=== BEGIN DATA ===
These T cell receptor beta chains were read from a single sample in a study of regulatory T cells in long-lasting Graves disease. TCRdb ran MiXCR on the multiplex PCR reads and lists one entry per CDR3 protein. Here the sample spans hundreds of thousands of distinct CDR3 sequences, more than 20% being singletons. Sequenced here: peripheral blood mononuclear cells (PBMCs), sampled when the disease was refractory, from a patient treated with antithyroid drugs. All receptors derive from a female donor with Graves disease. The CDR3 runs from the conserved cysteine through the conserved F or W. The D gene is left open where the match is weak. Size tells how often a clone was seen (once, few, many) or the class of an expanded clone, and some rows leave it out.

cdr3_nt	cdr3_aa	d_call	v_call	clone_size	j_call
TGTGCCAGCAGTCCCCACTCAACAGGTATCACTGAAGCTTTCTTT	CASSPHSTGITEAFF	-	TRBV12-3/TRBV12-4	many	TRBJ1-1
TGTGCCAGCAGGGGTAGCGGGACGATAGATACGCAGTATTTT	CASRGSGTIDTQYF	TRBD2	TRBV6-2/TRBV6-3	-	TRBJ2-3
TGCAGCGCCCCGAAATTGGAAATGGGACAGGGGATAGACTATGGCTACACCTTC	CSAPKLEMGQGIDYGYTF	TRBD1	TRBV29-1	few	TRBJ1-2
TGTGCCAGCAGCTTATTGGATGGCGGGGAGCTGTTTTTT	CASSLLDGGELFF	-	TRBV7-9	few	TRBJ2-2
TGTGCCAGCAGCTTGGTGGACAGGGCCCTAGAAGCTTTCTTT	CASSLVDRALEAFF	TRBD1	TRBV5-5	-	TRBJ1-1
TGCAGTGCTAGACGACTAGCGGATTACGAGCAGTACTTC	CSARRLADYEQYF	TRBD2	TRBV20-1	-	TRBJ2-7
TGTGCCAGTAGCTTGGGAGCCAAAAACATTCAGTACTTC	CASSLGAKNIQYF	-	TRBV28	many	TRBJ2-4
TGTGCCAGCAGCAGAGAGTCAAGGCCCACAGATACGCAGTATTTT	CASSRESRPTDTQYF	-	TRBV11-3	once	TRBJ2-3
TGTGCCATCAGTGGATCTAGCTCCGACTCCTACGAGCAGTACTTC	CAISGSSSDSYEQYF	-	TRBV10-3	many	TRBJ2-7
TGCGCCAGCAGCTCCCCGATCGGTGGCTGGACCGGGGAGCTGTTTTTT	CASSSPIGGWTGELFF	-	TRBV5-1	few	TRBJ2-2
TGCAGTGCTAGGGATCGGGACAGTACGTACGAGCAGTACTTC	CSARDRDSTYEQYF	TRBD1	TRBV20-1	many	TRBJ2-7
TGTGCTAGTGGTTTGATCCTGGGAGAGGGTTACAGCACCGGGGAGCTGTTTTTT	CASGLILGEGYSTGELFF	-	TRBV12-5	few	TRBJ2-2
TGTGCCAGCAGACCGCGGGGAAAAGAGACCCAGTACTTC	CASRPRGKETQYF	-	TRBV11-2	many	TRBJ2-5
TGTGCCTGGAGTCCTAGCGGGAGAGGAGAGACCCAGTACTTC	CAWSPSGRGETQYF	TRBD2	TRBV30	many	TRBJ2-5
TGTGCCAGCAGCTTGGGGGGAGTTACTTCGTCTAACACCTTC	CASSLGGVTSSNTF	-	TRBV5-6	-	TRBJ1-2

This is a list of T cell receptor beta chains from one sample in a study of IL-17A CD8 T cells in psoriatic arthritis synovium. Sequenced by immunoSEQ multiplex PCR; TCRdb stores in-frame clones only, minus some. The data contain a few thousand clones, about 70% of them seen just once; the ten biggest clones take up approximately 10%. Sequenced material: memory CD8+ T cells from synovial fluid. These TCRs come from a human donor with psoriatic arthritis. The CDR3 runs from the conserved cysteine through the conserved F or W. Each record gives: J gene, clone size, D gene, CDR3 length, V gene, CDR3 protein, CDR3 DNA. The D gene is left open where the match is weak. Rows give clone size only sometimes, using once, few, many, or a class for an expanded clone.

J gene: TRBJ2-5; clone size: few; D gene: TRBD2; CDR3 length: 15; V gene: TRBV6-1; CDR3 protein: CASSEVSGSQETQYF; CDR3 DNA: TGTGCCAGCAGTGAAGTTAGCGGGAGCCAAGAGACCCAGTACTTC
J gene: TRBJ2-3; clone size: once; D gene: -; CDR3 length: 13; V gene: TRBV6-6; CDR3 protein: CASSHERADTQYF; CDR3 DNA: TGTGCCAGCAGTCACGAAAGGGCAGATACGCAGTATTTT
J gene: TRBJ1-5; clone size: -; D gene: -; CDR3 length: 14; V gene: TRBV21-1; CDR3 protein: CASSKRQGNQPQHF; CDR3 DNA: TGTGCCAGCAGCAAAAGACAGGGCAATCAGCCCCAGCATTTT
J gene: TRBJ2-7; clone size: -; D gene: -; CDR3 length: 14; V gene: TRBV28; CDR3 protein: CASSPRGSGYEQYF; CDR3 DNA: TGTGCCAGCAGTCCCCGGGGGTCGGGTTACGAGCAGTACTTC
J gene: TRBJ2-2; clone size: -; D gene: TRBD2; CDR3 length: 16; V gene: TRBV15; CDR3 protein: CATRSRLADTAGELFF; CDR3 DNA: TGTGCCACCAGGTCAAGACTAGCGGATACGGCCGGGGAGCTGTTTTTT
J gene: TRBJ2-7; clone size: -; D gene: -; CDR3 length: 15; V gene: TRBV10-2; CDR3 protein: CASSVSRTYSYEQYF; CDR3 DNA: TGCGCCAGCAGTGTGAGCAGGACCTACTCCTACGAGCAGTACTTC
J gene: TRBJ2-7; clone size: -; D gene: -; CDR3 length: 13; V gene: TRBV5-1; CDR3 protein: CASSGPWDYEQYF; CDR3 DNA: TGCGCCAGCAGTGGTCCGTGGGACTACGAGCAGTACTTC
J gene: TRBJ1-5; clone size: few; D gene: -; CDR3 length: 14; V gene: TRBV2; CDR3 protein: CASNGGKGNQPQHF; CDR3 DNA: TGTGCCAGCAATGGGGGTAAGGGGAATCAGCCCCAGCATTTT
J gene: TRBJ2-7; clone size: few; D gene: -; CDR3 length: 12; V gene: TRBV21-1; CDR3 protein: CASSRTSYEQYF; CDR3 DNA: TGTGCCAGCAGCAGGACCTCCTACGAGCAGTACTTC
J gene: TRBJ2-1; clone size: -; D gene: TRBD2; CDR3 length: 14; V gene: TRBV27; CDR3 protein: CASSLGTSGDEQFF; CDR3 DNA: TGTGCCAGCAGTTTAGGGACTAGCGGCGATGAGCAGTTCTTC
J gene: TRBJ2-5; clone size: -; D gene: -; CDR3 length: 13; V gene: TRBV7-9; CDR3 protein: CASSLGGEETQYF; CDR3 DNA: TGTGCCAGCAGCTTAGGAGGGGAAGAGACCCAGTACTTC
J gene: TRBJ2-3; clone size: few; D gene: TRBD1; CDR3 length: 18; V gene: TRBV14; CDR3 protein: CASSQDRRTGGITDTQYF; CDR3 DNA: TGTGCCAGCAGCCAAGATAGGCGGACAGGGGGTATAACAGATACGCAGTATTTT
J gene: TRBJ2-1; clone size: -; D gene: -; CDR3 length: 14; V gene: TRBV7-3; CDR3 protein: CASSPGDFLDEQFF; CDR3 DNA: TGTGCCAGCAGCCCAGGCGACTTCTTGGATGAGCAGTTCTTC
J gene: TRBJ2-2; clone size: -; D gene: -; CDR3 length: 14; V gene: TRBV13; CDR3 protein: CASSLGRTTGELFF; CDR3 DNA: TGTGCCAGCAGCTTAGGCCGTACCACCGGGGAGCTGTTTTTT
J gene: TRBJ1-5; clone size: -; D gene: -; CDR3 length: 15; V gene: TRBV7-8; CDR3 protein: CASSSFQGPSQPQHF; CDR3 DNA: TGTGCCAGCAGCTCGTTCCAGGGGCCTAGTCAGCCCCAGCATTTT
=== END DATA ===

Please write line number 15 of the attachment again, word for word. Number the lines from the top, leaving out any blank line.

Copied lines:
TGTGCCAGCAGACCGCGGGGAAAAGAGACCCAGTACTTC	CASRPRGKETQYF	-	TRBV11-2	many	TRBJ2-5